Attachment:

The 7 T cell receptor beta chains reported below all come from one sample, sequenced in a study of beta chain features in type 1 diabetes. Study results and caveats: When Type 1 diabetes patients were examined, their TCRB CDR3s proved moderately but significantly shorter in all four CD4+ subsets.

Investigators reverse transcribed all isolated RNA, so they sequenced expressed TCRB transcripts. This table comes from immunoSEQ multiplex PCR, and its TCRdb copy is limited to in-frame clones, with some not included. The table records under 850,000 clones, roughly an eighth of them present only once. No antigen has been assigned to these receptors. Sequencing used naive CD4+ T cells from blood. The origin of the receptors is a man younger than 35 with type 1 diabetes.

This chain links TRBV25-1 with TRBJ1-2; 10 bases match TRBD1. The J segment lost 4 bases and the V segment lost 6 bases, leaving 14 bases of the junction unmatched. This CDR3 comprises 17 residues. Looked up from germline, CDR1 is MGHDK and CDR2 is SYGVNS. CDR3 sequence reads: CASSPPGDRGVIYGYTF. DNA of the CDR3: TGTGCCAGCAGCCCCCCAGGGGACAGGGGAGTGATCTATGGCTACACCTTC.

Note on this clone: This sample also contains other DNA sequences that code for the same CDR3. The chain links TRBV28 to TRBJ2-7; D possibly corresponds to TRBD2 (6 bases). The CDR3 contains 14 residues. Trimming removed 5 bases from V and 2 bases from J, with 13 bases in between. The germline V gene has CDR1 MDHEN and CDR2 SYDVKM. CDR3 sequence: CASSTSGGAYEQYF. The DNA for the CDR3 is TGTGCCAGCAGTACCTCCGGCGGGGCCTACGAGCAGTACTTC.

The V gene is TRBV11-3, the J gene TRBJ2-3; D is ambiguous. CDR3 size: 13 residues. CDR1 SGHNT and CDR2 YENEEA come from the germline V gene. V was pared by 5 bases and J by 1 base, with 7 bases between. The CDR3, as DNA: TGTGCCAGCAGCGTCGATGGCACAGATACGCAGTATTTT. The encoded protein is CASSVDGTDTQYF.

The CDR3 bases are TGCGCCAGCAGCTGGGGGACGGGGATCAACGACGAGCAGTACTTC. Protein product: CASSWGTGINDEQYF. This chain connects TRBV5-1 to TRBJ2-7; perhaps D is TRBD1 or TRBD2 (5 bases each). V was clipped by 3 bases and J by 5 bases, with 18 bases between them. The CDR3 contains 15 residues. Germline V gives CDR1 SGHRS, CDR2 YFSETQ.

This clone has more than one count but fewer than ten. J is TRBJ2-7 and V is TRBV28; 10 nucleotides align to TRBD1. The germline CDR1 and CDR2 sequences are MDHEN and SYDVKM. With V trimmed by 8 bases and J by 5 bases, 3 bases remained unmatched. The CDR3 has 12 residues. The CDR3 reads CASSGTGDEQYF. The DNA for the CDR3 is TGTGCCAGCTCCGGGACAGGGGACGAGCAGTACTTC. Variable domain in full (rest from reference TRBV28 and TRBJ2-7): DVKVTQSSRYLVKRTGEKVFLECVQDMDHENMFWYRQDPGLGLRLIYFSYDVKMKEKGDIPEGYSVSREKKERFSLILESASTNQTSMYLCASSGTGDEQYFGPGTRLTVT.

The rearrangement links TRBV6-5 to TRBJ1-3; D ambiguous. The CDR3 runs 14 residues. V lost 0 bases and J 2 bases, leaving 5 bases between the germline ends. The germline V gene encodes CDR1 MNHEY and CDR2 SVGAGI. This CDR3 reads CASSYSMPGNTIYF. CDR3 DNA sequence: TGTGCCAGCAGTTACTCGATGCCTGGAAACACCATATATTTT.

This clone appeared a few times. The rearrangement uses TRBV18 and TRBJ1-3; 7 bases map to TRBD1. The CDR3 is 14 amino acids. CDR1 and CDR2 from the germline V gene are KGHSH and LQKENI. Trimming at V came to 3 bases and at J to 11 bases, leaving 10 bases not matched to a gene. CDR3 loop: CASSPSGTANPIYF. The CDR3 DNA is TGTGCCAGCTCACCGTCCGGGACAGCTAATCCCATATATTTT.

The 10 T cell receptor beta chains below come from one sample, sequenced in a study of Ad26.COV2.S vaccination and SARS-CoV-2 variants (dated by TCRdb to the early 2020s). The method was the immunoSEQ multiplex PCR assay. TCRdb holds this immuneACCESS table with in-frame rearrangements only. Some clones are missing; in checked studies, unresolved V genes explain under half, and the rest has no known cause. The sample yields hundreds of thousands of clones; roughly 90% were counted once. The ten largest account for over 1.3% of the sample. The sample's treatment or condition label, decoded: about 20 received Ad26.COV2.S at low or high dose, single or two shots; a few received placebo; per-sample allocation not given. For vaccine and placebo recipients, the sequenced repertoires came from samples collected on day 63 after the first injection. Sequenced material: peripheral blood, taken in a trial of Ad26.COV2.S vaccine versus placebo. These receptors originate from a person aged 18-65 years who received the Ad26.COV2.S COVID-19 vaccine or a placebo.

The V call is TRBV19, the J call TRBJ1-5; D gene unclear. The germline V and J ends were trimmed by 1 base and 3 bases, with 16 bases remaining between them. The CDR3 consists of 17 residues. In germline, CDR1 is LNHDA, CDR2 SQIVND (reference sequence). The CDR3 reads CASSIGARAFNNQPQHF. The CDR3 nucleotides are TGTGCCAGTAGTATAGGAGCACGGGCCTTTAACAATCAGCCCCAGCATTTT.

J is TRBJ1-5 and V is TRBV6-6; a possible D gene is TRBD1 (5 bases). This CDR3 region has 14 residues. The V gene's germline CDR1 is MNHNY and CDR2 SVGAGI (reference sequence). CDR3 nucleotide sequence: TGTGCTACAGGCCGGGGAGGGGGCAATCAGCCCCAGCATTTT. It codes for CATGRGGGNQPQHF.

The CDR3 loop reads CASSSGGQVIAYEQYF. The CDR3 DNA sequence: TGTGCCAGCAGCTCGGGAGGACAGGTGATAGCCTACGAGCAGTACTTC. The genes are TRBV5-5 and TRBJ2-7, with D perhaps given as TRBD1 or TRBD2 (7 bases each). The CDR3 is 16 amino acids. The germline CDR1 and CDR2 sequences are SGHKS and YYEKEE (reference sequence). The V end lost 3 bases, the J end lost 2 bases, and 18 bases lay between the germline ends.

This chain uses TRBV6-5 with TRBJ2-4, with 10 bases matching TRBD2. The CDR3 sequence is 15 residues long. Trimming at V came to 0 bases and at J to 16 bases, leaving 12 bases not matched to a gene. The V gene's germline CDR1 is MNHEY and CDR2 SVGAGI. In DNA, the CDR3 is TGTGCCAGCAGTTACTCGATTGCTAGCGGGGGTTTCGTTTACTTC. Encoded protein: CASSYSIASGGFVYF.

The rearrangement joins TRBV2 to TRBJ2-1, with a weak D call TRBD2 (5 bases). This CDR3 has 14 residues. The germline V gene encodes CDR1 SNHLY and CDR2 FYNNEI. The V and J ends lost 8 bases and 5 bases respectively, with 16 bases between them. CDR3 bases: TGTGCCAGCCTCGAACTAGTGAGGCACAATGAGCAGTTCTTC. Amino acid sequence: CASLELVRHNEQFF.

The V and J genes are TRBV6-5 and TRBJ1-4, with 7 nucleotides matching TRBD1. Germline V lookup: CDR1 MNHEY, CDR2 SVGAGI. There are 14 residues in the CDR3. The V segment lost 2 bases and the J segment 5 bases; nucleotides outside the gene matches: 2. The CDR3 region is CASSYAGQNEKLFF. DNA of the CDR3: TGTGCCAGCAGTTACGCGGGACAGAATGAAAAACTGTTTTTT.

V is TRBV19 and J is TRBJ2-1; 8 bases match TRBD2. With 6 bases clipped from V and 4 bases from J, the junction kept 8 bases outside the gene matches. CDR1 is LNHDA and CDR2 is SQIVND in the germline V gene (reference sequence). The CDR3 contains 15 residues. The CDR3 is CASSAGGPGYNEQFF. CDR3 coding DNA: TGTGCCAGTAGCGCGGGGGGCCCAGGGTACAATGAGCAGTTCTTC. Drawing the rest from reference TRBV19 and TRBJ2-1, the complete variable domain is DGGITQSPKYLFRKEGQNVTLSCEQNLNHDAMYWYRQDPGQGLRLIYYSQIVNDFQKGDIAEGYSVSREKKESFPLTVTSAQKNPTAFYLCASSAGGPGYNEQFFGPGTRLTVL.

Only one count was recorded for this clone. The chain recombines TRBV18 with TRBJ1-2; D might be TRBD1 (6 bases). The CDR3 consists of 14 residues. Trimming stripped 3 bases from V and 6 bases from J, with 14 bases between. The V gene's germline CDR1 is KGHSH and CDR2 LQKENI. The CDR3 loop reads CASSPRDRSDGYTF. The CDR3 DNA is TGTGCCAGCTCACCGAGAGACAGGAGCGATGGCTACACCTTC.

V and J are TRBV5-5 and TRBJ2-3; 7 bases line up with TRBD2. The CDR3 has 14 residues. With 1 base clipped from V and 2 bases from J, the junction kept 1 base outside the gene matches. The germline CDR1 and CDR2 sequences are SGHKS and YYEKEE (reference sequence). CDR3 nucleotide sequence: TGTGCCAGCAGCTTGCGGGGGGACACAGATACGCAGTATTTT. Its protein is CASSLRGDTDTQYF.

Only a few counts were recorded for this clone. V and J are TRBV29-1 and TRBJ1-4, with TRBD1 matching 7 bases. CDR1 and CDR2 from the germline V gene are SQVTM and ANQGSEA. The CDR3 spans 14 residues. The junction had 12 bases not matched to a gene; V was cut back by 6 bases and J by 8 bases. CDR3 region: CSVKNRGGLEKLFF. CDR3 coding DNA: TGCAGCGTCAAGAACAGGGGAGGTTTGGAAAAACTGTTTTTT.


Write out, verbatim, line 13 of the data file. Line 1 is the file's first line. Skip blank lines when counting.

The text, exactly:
The CDR3 loop reads CASSSGGQVIAYEQYF. The CDR3 DNA sequence: TGTGCCAGCAGCTCGGGAGGACAGGTGATAGCCTACGAGCAGTACTTC. The genes are TRBV5-5 and TRBJ2-7, with D perhaps given as TRBD1 or TRBD2 (7 bases each). The CDR3 is 16 amino acids. The germline CDR1 and CDR2 sequences are SGHKS and YYEKEE (reference sequence). The V end lost 3 bases, the J end lost 2 bases, and 18 bases lay between the germline ends.